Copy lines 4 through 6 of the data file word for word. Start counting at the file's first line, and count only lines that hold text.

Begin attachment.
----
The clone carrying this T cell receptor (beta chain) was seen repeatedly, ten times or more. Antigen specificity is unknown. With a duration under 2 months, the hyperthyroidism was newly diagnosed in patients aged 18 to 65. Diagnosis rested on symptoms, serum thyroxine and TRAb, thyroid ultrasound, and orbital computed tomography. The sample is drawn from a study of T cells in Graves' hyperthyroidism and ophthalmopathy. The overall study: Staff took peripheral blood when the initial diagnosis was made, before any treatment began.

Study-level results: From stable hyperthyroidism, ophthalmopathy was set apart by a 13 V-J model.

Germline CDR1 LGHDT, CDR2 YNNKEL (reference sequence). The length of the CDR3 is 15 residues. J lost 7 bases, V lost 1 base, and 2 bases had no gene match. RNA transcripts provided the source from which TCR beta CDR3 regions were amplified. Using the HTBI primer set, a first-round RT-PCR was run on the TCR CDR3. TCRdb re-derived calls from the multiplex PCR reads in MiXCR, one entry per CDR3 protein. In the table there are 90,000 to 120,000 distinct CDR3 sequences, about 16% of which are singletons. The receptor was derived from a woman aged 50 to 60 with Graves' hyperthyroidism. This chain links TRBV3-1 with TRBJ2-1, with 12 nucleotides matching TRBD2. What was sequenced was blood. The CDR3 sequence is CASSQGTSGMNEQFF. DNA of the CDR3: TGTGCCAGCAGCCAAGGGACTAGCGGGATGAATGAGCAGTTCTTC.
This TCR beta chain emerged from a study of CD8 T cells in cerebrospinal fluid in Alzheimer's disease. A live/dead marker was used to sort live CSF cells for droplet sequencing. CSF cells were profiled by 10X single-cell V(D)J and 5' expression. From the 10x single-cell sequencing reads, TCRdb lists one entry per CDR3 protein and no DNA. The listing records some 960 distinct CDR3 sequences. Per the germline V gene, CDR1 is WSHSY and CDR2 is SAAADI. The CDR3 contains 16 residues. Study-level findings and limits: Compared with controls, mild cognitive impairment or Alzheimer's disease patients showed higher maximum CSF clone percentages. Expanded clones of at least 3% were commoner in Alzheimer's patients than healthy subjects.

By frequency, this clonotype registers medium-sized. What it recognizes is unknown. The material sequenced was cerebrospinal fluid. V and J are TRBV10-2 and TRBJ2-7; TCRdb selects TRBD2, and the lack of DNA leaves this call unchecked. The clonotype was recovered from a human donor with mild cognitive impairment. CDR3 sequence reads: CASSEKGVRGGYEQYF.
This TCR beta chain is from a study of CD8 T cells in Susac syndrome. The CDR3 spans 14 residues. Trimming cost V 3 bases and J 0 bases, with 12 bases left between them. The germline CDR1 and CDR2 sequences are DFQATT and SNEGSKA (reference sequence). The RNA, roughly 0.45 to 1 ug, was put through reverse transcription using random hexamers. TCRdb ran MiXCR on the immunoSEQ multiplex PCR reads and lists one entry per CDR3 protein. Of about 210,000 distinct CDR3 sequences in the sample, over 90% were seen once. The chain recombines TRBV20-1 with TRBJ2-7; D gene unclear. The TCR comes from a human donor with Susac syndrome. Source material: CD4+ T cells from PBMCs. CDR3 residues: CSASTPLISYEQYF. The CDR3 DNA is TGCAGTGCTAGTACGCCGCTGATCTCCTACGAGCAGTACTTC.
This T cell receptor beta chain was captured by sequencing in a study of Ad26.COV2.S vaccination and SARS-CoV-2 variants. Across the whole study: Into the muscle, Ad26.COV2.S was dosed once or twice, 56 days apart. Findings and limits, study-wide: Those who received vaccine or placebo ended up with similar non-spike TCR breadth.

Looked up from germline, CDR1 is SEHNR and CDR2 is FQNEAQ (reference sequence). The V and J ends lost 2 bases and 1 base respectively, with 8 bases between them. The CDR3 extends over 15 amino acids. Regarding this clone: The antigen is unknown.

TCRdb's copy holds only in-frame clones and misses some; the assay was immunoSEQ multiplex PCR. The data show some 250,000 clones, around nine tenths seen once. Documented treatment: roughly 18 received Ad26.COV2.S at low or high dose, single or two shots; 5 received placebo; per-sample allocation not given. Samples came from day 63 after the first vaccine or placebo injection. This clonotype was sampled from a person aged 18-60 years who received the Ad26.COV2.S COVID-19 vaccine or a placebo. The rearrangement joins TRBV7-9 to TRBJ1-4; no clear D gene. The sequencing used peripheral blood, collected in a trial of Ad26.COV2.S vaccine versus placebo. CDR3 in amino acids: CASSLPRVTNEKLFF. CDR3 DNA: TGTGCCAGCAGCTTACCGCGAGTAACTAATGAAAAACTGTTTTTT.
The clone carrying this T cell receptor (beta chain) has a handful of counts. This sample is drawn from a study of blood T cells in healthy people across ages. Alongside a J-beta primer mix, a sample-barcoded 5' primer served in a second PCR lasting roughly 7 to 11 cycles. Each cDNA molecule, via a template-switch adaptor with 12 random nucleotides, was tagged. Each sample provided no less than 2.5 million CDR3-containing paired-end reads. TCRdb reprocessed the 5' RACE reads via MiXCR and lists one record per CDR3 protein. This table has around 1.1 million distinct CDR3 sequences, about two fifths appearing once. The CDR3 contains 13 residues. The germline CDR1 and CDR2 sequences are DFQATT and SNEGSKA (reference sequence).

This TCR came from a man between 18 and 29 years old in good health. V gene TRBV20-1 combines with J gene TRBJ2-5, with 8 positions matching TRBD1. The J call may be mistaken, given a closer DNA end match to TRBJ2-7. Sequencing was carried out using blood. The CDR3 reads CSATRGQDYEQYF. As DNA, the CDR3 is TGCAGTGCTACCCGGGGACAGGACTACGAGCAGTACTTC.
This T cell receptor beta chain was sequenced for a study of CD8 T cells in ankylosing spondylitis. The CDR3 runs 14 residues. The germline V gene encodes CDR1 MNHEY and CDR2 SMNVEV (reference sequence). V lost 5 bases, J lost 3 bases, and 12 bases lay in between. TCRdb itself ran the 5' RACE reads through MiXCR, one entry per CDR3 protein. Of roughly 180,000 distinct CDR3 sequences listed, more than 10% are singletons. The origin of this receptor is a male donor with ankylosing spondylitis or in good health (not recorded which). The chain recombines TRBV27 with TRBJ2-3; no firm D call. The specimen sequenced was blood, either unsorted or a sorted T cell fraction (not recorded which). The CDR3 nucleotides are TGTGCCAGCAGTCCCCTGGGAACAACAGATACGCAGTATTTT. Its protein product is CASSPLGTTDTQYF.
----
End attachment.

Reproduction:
This TCR beta chain emerged from a study of CD8 T cells in cerebrospinal fluid in Alzheimer's disease. A live/dead marker was used to sort live CSF cells for droplet sequencing. CSF cells were profiled by 10X single-cell V(D)J and 5' expression. From the 10x single-cell sequencing reads, TCRdb lists one entry per CDR3 protein and no DNA. The listing records some 960 distinct CDR3 sequences. Per the germline V gene, CDR1 is WSHSY and CDR2 is SAAADI. The CDR3 contains 16 residues. Study-level findings and limits: Compared with controls, mild cognitive impairment or Alzheimer's disease patients showed higher maximum CSF clone percentages. Expanded clones of at least 3% were commoner in Alzheimer's patients than healthy subjects.

By frequency, this clonotype registers medium-sized. What it recognizes is unknown. The material sequenced was cerebrospinal fluid. V and J are TRBV10-2 and TRBJ2-7; TCRdb selects TRBD2, and the lack of DNA leaves this call unchecked. The clonotype was recovered from a human donor with mild cognitive impairment. CDR3 sequence reads: CASSEKGVRGGYEQYF.
This TCR beta chain is from a study of CD8 T cells in Susac syndrome. The CDR3 spans 14 residues. Trimming cost V 3 bases and J 0 bases, with 12 bases left between them. The germline CDR1 and CDR2 sequences are DFQATT and SNEGSKA (reference sequence). The RNA, roughly 0.45 to 1 ug, was put through reverse transcription using random hexamers. TCRdb ran MiXCR on the immunoSEQ multiplex PCR reads and lists one entry per CDR3 protein. Of about 210,000 distinct CDR3 sequences in the sample, over 90% were seen once. The chain recombines TRBV20-1 with TRBJ2-7; D gene unclear. The TCR comes from a human donor with Susac syndrome. Source material: CD4+ T cells from PBMCs. CDR3 residues: CSASTPLISYEQYF. The CDR3 DNA is TGCAGTGCTAGTACGCCGCTGATCTCCTACGAGCAGTACTTC.